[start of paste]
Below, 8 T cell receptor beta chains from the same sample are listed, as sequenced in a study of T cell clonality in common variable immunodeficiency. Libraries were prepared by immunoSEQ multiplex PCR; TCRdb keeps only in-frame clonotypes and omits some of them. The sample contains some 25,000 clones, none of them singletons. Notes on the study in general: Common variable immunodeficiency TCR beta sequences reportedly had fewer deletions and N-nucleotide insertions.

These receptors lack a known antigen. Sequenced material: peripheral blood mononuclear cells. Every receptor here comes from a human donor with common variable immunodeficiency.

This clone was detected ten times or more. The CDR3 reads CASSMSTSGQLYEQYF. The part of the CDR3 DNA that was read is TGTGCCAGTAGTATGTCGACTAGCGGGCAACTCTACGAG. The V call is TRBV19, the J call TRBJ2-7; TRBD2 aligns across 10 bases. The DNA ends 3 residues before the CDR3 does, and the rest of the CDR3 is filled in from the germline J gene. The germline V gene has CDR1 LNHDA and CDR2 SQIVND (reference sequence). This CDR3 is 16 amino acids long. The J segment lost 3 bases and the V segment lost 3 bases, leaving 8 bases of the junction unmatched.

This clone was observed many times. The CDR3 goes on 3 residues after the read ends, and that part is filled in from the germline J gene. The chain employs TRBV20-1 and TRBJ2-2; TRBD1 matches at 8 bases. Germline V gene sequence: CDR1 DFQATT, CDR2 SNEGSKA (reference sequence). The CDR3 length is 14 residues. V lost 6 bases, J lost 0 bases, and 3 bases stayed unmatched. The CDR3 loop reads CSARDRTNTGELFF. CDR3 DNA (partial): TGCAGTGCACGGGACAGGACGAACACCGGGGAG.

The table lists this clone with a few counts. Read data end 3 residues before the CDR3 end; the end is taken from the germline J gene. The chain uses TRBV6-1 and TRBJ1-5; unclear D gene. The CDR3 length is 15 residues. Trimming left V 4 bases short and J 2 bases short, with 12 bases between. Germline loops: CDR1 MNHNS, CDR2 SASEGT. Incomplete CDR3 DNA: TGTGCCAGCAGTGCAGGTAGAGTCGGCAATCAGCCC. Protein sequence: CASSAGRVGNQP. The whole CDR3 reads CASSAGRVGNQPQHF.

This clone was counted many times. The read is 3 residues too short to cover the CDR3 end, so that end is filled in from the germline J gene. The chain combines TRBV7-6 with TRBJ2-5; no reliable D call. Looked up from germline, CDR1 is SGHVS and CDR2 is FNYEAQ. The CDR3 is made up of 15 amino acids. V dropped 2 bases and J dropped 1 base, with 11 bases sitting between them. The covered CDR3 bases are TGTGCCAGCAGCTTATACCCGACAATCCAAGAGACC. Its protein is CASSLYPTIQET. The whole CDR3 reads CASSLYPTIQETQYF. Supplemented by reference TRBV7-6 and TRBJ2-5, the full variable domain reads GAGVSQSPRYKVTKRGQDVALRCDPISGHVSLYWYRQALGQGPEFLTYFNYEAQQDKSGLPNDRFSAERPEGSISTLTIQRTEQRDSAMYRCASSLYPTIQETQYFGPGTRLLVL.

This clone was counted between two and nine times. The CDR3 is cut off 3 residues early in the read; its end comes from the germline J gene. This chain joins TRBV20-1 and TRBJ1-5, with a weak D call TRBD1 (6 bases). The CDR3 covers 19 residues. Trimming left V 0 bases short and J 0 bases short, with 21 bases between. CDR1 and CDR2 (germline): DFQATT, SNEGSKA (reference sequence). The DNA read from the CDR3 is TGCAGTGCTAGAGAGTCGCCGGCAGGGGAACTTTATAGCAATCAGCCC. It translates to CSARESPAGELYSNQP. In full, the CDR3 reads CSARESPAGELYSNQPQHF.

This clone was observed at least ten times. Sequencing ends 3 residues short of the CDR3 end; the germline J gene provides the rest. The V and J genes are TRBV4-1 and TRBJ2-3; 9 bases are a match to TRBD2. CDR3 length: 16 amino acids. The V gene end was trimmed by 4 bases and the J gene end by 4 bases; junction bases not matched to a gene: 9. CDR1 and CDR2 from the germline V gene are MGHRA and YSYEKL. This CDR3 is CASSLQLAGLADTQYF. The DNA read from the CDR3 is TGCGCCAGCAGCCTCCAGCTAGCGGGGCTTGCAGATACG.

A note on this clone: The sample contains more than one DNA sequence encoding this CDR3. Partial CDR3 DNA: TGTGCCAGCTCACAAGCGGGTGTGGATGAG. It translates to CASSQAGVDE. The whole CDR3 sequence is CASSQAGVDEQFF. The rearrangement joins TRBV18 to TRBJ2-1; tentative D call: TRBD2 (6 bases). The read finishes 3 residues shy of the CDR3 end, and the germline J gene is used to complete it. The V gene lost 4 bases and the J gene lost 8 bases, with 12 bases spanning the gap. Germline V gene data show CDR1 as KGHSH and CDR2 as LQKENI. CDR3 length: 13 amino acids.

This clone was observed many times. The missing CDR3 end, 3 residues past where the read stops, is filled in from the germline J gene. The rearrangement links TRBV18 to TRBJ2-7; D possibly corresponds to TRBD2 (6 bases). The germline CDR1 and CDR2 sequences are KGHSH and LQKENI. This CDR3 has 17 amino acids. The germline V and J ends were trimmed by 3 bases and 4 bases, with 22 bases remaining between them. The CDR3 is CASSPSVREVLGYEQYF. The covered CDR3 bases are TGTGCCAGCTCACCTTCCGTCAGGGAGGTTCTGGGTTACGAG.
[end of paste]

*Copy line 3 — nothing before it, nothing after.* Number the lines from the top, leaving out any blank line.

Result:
This clone was detected ten times or more. The CDR3 reads CASSMSTSGQLYEQYF. The part of the CDR3 DNA that was read is TGTGCCAGTAGTATGTCGACTAGCGGGCAACTCTACGAG. The V call is TRBV19, the J call TRBJ2-7; TRBD2 aligns across 10 bases. The DNA ends 3 residues before the CDR3 does, and the rest of the CDR3 is filled in from the germline J gene. The germline V gene has CDR1 LNHDA and CDR2 SQIVND (reference sequence). This CDR3 is 16 amino acids long. The J segment lost 3 bases and the V segment lost 3 bases, leaving 8 bases of the junction unmatched.